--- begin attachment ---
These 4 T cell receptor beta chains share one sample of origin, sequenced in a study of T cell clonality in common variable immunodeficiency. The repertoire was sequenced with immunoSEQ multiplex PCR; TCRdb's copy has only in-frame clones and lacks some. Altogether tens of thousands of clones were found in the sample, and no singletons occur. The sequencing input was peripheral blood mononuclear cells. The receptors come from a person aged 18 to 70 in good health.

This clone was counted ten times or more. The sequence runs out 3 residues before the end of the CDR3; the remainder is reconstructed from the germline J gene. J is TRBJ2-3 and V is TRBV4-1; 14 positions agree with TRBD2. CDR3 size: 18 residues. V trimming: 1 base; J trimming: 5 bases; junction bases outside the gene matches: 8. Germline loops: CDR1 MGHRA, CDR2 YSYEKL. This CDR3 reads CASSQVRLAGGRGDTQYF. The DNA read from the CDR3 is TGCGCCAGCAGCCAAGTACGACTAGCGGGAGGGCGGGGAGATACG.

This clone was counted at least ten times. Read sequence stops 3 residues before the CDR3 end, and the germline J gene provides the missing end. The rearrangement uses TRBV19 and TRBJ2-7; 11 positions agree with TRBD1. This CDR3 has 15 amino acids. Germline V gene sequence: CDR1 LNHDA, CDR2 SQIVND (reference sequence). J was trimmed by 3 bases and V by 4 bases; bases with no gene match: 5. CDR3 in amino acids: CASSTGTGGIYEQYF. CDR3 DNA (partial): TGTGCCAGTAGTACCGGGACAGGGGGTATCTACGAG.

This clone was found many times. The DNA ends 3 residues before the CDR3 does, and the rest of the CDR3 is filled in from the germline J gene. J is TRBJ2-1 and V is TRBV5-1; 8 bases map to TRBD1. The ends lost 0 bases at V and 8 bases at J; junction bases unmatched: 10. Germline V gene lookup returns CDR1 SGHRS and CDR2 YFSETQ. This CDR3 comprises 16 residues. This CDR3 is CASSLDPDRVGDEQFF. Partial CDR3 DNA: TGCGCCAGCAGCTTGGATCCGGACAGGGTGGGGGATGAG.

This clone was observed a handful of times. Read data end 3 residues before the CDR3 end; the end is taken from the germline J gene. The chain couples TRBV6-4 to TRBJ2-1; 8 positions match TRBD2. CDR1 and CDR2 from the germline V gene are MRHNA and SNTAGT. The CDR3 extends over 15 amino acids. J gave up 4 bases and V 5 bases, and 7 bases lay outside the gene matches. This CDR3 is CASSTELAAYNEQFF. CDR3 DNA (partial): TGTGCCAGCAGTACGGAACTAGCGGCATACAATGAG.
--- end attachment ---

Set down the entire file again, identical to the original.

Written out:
These 4 T cell receptor beta chains share one sample of origin, sequenced in a study of T cell clonality in common variable immunodeficiency. The repertoire was sequenced with immunoSEQ multiplex PCR; TCRdb's copy has only in-frame clones and lacks some. Altogether tens of thousands of clones were found in the sample, and no singletons occur. The sequencing input was peripheral blood mononuclear cells. The receptors come from a person aged 18 to 70 in good health.

This clone was counted ten times or more. The sequence runs out 3 residues before the end of the CDR3; the remainder is reconstructed from the germline J gene. J is TRBJ2-3 and V is TRBV4-1; 14 positions agree with TRBD2. CDR3 size: 18 residues. V trimming: 1 base; J trimming: 5 bases; junction bases outside the gene matches: 8. Germline loops: CDR1 MGHRA, CDR2 YSYEKL. This CDR3 reads CASSQVRLAGGRGDTQYF. The DNA read from the CDR3 is TGCGCCAGCAGCCAAGTACGACTAGCGGGAGGGCGGGGAGATACG.

This clone was counted at least ten times. Read sequence stops 3 residues before the CDR3 end, and the germline J gene provides the missing end. The rearrangement uses TRBV19 and TRBJ2-7; 11 positions agree with TRBD1. This CDR3 has 15 amino acids. Germline V gene sequence: CDR1 LNHDA, CDR2 SQIVND (reference sequence). J was trimmed by 3 bases and V by 4 bases; bases with no gene match: 5. CDR3 in amino acids: CASSTGTGGIYEQYF. CDR3 DNA (partial): TGTGCCAGTAGTACCGGGACAGGGGGTATCTACGAG.

This clone was found many times. The DNA ends 3 residues before the CDR3 does, and the rest of the CDR3 is filled in from the germline J gene. J is TRBJ2-1 and V is TRBV5-1; 8 bases map to TRBD1. The ends lost 0 bases at V and 8 bases at J; junction bases unmatched: 10. Germline V gene lookup returns CDR1 SGHRS and CDR2 YFSETQ. This CDR3 comprises 16 residues. This CDR3 is CASSLDPDRVGDEQFF. Partial CDR3 DNA: TGCGCCAGCAGCTTGGATCCGGACAGGGTGGGGGATGAG.

This clone was observed a handful of times. Read data end 3 residues before the CDR3 end; the end is taken from the germline J gene. The chain couples TRBV6-4 to TRBJ2-1; 8 positions match TRBD2. CDR1 and CDR2 from the germline V gene are MRHNA and SNTAGT. The CDR3 extends over 15 amino acids. J gave up 4 bases and V 5 bases, and 7 bases lay outside the gene matches. This CDR3 is CASSTELAAYNEQFF. CDR3 DNA (partial): TGTGCCAGCAGTACGGAACTAGCGGCATACAATGAG.